When most people hear the word homicide, they likely think of some gruesome murder. That isn't the case. From a legal standpoint, homicide encompasses any death that was caused by another person. If you are being investigated for a homicide, there are some specific points you should know.
Homicides can be criminal acts, but they don't always fall into this category. A justifiable homicide, such as a true self-defense killing, would still be a homicide even if charges aren't filed. This means that if a woman kills a man who is trying to rape her, she might not face charges if the killing was done while the man was in the process of attacking her.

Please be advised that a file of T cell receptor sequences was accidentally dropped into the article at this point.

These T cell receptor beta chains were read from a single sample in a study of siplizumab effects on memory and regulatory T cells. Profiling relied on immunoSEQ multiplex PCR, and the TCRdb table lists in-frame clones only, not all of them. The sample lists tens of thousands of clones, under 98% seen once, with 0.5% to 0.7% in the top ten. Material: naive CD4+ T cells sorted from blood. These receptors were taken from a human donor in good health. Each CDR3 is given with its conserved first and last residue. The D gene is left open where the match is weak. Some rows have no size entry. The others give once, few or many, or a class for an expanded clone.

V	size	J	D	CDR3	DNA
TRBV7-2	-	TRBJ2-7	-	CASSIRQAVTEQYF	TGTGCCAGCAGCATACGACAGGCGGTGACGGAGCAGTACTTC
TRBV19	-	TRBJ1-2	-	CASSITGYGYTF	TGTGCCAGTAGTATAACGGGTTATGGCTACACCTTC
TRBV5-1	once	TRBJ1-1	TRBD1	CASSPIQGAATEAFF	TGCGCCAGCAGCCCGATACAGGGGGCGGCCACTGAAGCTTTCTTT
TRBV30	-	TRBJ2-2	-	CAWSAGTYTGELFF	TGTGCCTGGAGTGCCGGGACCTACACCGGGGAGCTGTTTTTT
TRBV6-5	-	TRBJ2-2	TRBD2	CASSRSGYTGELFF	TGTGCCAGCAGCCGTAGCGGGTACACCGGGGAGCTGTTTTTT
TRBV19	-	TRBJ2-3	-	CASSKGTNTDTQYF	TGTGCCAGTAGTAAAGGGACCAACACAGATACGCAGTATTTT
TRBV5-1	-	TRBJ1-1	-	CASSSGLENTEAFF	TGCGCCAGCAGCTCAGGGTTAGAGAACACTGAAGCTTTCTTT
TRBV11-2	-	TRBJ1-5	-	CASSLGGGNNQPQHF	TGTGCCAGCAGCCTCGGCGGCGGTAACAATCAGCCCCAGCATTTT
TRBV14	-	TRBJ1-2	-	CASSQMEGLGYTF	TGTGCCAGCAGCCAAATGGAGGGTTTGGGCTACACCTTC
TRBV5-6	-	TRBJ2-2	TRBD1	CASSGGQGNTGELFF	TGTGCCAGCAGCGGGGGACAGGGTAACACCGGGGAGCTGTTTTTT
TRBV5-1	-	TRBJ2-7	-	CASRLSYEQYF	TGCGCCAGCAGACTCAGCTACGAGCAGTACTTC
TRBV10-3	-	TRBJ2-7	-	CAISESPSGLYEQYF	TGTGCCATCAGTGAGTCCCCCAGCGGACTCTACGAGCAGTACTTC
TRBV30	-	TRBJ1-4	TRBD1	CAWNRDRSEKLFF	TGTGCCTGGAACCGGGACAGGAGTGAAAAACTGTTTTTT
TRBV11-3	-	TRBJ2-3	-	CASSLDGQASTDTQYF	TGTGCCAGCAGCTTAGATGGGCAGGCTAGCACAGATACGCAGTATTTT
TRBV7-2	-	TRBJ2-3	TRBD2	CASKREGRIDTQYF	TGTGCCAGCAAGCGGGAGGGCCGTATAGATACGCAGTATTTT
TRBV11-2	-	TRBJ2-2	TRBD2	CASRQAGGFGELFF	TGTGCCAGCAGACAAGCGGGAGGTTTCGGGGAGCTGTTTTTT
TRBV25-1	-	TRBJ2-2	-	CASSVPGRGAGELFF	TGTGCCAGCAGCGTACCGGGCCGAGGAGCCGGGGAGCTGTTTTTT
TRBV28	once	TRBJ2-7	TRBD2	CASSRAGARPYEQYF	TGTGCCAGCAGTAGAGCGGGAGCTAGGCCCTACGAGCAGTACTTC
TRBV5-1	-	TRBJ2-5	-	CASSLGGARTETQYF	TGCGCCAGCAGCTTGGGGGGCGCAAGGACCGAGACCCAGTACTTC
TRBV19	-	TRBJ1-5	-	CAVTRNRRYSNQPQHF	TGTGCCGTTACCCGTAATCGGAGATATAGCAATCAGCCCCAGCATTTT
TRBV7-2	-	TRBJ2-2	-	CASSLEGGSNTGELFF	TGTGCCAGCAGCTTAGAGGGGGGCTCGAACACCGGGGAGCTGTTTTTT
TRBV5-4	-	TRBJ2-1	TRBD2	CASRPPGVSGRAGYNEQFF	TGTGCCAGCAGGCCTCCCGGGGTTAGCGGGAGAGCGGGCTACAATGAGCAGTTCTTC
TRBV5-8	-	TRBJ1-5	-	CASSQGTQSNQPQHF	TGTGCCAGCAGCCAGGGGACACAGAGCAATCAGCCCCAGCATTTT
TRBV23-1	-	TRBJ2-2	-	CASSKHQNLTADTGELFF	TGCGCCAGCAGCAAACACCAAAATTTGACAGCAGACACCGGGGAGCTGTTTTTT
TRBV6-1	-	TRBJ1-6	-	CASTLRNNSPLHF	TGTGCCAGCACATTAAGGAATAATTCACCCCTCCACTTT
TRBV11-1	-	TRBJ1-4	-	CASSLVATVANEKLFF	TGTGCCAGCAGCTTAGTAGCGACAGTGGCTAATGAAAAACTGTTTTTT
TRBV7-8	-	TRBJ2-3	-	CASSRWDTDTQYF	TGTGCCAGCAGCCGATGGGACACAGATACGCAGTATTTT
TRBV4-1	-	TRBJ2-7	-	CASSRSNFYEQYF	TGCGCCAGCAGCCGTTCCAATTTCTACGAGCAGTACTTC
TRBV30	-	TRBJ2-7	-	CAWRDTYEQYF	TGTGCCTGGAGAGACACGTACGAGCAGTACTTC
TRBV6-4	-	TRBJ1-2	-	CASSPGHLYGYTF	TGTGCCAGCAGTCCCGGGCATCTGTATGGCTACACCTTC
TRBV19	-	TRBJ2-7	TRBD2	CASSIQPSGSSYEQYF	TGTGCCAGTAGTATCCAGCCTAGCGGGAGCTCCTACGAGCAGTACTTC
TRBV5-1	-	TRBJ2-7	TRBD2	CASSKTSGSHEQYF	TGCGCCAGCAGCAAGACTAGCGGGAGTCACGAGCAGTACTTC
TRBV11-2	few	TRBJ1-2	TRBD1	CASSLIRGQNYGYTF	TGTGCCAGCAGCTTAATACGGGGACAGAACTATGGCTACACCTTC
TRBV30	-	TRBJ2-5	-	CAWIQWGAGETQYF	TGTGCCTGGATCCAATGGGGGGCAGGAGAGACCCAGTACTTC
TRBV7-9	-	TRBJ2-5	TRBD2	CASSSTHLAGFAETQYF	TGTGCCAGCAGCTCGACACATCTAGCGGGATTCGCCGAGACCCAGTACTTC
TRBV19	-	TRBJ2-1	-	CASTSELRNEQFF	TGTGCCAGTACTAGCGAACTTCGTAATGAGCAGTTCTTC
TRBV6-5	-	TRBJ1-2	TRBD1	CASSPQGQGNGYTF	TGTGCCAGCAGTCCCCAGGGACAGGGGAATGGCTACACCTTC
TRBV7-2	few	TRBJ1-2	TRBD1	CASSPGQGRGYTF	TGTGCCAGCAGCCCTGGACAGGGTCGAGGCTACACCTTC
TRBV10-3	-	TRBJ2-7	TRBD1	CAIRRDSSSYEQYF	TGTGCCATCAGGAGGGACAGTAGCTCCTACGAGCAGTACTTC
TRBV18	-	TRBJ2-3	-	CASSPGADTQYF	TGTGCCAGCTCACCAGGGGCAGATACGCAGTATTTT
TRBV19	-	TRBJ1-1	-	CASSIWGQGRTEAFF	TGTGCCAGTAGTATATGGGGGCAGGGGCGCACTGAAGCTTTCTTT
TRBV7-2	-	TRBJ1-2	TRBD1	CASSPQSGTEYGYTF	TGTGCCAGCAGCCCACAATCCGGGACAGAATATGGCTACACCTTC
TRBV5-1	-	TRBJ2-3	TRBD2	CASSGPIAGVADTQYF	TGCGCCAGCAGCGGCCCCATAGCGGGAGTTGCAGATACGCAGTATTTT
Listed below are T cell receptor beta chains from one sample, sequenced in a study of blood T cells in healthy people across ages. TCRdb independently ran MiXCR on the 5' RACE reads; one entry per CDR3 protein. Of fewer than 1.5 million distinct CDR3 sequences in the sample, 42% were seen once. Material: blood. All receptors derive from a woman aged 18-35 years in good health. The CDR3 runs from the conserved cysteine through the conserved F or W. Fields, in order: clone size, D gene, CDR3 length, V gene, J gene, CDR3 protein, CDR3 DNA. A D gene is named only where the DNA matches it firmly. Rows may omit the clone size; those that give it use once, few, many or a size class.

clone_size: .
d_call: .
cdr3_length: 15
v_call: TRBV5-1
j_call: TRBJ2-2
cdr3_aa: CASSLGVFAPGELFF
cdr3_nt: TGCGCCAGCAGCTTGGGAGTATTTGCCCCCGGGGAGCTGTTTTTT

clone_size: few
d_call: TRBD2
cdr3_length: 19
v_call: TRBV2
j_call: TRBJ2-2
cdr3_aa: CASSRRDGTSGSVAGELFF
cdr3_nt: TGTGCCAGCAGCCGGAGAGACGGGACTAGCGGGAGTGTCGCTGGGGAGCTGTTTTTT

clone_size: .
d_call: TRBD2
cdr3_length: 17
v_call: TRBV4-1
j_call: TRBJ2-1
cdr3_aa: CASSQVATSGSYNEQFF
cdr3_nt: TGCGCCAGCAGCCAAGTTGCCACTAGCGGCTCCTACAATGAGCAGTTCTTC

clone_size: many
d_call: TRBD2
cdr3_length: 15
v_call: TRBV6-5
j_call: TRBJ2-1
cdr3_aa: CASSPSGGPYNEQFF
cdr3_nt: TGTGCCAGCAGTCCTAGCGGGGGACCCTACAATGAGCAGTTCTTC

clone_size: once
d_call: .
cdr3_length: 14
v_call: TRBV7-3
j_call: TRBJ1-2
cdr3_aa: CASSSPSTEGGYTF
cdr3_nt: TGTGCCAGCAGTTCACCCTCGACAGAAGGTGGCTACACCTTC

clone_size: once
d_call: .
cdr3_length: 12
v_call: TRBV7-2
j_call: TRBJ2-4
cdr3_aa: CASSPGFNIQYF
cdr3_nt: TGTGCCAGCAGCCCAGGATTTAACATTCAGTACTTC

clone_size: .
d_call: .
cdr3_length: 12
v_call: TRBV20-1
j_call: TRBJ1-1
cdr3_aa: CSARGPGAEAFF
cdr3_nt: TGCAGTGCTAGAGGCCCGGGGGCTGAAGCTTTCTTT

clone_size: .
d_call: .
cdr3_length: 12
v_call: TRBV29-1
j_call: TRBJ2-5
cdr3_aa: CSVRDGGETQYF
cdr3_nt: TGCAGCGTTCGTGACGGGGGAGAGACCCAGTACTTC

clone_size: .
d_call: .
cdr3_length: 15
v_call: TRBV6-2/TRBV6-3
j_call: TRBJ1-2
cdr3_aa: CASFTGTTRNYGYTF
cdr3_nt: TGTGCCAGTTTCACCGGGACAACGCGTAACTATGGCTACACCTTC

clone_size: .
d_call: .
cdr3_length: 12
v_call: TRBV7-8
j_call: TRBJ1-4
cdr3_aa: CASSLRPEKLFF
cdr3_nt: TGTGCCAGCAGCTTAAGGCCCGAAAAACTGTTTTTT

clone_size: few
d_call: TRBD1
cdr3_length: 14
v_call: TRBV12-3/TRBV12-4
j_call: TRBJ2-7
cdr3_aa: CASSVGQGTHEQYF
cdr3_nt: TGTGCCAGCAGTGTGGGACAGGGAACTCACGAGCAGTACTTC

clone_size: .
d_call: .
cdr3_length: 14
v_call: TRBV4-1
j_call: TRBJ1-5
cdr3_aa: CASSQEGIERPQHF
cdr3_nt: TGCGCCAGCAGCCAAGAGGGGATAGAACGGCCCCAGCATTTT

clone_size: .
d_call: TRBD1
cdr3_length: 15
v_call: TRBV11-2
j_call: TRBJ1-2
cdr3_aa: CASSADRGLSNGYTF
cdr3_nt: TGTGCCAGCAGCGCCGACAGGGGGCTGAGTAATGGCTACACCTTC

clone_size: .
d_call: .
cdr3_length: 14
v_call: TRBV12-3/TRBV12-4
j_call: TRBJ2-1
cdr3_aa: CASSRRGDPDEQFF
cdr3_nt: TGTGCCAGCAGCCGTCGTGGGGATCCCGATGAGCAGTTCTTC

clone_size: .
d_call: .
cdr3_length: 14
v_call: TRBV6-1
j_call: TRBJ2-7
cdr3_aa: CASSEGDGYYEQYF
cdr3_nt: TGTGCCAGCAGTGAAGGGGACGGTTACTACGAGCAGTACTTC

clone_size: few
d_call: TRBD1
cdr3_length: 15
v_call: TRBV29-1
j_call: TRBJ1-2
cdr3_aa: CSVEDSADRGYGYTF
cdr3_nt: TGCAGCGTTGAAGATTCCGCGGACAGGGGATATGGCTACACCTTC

Homicides that are criminal acts can be classified as murder or manslaughter. The exact charge that is levied depends on the specific circumstances of the killing. Murder and manslaughter have classifications within each category that are determined by the same factors.
Typically, manslaughter is considered a lesser charge than murder. A drunk driver who kills someone in an accident might face manslaughter charges. A person who kills another person in a drug deal gone bad might face murder charges. The intent of the defendant at the time of the homicide, how much planning was done for the homicide and other factors all play a part in the charges.
No matter what kind of homicide charges you are facing, you need to determine what options you have. Being convicted of any of these charges can significantly impact the rest of your life, so be sure to think carefully about each option you are given.
Source: FindLaw, "Homicide Definition," accessed Dec. 28, 2016